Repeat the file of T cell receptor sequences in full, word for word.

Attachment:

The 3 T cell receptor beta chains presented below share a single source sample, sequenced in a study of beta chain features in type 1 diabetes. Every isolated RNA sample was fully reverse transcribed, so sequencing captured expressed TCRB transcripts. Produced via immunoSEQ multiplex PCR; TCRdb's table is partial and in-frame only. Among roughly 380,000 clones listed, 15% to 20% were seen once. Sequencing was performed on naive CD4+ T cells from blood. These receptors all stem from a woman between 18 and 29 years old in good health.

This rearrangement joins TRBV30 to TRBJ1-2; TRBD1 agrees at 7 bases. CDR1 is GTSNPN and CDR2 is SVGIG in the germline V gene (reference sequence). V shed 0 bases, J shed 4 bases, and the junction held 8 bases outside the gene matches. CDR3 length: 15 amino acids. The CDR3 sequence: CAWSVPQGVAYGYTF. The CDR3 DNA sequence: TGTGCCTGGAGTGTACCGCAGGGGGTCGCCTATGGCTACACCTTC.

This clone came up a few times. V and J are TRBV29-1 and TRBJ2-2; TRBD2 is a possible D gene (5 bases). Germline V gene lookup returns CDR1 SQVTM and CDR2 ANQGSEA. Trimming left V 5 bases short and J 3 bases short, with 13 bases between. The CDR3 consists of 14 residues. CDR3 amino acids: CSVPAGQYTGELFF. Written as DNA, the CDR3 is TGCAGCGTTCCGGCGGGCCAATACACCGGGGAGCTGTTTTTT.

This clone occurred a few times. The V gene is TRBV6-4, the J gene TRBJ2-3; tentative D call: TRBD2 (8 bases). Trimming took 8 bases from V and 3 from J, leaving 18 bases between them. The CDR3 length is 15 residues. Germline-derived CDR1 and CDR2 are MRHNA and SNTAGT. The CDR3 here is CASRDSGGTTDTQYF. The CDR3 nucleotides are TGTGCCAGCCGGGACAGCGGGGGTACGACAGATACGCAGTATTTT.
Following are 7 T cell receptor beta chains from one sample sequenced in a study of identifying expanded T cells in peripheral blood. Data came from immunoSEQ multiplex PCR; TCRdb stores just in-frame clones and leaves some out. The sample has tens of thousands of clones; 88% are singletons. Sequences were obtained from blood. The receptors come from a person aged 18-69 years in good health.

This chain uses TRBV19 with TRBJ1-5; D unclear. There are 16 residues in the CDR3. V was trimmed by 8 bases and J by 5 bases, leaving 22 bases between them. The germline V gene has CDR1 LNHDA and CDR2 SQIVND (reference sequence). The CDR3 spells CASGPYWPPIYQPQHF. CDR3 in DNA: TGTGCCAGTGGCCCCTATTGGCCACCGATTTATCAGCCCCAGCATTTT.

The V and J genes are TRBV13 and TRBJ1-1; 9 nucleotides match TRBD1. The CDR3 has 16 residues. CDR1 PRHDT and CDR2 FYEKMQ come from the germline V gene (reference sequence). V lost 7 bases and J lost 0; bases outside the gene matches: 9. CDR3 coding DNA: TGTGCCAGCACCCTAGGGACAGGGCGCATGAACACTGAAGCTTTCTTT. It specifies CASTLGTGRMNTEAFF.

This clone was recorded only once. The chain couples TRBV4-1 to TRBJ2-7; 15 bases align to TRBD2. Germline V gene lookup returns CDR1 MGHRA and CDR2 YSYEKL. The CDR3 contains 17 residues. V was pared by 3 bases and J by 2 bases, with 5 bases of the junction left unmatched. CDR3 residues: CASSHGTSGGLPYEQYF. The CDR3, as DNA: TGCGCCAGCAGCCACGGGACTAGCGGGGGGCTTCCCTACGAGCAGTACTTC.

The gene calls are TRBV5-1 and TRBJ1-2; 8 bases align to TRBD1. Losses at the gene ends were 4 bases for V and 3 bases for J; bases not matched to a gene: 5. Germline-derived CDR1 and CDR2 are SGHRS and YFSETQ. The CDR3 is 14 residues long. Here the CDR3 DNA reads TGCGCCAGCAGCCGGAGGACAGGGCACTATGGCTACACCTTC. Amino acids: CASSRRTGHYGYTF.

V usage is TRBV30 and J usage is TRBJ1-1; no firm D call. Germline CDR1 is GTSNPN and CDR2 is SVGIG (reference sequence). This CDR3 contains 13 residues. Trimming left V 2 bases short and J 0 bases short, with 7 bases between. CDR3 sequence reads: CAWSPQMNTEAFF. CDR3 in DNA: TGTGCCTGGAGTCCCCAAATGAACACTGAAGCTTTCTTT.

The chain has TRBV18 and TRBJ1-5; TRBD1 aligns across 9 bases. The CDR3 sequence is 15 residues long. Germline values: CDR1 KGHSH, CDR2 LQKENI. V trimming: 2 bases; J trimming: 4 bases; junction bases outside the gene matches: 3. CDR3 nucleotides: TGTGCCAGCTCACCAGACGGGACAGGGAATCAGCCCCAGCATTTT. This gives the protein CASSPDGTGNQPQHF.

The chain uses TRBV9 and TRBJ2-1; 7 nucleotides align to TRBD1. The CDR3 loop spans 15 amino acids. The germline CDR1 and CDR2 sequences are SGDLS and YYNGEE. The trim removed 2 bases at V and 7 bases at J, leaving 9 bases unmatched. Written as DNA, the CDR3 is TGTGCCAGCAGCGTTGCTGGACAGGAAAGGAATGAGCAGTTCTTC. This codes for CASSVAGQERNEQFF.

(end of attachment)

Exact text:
The 3 T cell receptor beta chains presented below share a single source sample, sequenced in a study of beta chain features in type 1 diabetes. Every isolated RNA sample was fully reverse transcribed, so sequencing captured expressed TCRB transcripts. Produced via immunoSEQ multiplex PCR; TCRdb's table is partial and in-frame only. Among roughly 380,000 clones listed, 15% to 20% were seen once. Sequencing was performed on naive CD4+ T cells from blood. These receptors all stem from a woman between 18 and 29 years old in good health.

This rearrangement joins TRBV30 to TRBJ1-2; TRBD1 agrees at 7 bases. CDR1 is GTSNPN and CDR2 is SVGIG in the germline V gene (reference sequence). V shed 0 bases, J shed 4 bases, and the junction held 8 bases outside the gene matches. CDR3 length: 15 amino acids. The CDR3 sequence: CAWSVPQGVAYGYTF. The CDR3 DNA sequence: TGTGCCTGGAGTGTACCGCAGGGGGTCGCCTATGGCTACACCTTC.

This clone came up a few times. V and J are TRBV29-1 and TRBJ2-2; TRBD2 is a possible D gene (5 bases). Germline V gene lookup returns CDR1 SQVTM and CDR2 ANQGSEA. Trimming left V 5 bases short and J 3 bases short, with 13 bases between. The CDR3 consists of 14 residues. CDR3 amino acids: CSVPAGQYTGELFF. Written as DNA, the CDR3 is TGCAGCGTTCCGGCGGGCCAATACACCGGGGAGCTGTTTTTT.

This clone occurred a few times. The V gene is TRBV6-4, the J gene TRBJ2-3; tentative D call: TRBD2 (8 bases). Trimming took 8 bases from V and 3 from J, leaving 18 bases between them. The CDR3 length is 15 residues. Germline-derived CDR1 and CDR2 are MRHNA and SNTAGT. The CDR3 here is CASRDSGGTTDTQYF. The CDR3 nucleotides are TGTGCCAGCCGGGACAGCGGGGGTACGACAGATACGCAGTATTTT.
Following are 7 T cell receptor beta chains from one sample sequenced in a study of identifying expanded T cells in peripheral blood. Data came from immunoSEQ multiplex PCR; TCRdb stores just in-frame clones and leaves some out. The sample has tens of thousands of clones; 88% are singletons. Sequences were obtained from blood. The receptors come from a person aged 18-69 years in good health.

This chain uses TRBV19 with TRBJ1-5; D unclear. There are 16 residues in the CDR3. V was trimmed by 8 bases and J by 5 bases, leaving 22 bases between them. The germline V gene has CDR1 LNHDA and CDR2 SQIVND (reference sequence). The CDR3 spells CASGPYWPPIYQPQHF. CDR3 in DNA: TGTGCCAGTGGCCCCTATTGGCCACCGATTTATCAGCCCCAGCATTTT.

The V and J genes are TRBV13 and TRBJ1-1; 9 nucleotides match TRBD1. The CDR3 has 16 residues. CDR1 PRHDT and CDR2 FYEKMQ come from the germline V gene (reference sequence). V lost 7 bases and J lost 0; bases outside the gene matches: 9. CDR3 coding DNA: TGTGCCAGCACCCTAGGGACAGGGCGCATGAACACTGAAGCTTTCTTT. It specifies CASTLGTGRMNTEAFF.

This clone was recorded only once. The chain couples TRBV4-1 to TRBJ2-7; 15 bases align to TRBD2. Germline V gene lookup returns CDR1 MGHRA and CDR2 YSYEKL. The CDR3 contains 17 residues. V was pared by 3 bases and J by 2 bases, with 5 bases of the junction left unmatched. CDR3 residues: CASSHGTSGGLPYEQYF. The CDR3, as DNA: TGCGCCAGCAGCCACGGGACTAGCGGGGGGCTTCCCTACGAGCAGTACTTC.

The gene calls are TRBV5-1 and TRBJ1-2; 8 bases align to TRBD1. Losses at the gene ends were 4 bases for V and 3 bases for J; bases not matched to a gene: 5. Germline-derived CDR1 and CDR2 are SGHRS and YFSETQ. The CDR3 is 14 residues long. Here the CDR3 DNA reads TGCGCCAGCAGCCGGAGGACAGGGCACTATGGCTACACCTTC. Amino acids: CASSRRTGHYGYTF.

V usage is TRBV30 and J usage is TRBJ1-1; no firm D call. Germline CDR1 is GTSNPN and CDR2 is SVGIG (reference sequence). This CDR3 contains 13 residues. Trimming left V 2 bases short and J 0 bases short, with 7 bases between. CDR3 sequence reads: CAWSPQMNTEAFF. CDR3 in DNA: TGTGCCTGGAGTCCCCAAATGAACACTGAAGCTTTCTTT.

The chain has TRBV18 and TRBJ1-5; TRBD1 aligns across 9 bases. The CDR3 sequence is 15 residues long. Germline values: CDR1 KGHSH, CDR2 LQKENI. V trimming: 2 bases; J trimming: 4 bases; junction bases outside the gene matches: 3. CDR3 nucleotides: TGTGCCAGCTCACCAGACGGGACAGGGAATCAGCCCCAGCATTTT. This gives the protein CASSPDGTGNQPQHF.

The chain uses TRBV9 and TRBJ2-1; 7 nucleotides align to TRBD1. The CDR3 loop spans 15 amino acids. The germline CDR1 and CDR2 sequences are SGDLS and YYNGEE. The trim removed 2 bases at V and 7 bases at J, leaving 9 bases unmatched. Written as DNA, the CDR3 is TGTGCCAGCAGCGTTGCTGGACAGGAAAGGAATGAGCAGTTCTTC. This codes for CASSVAGQERNEQFF.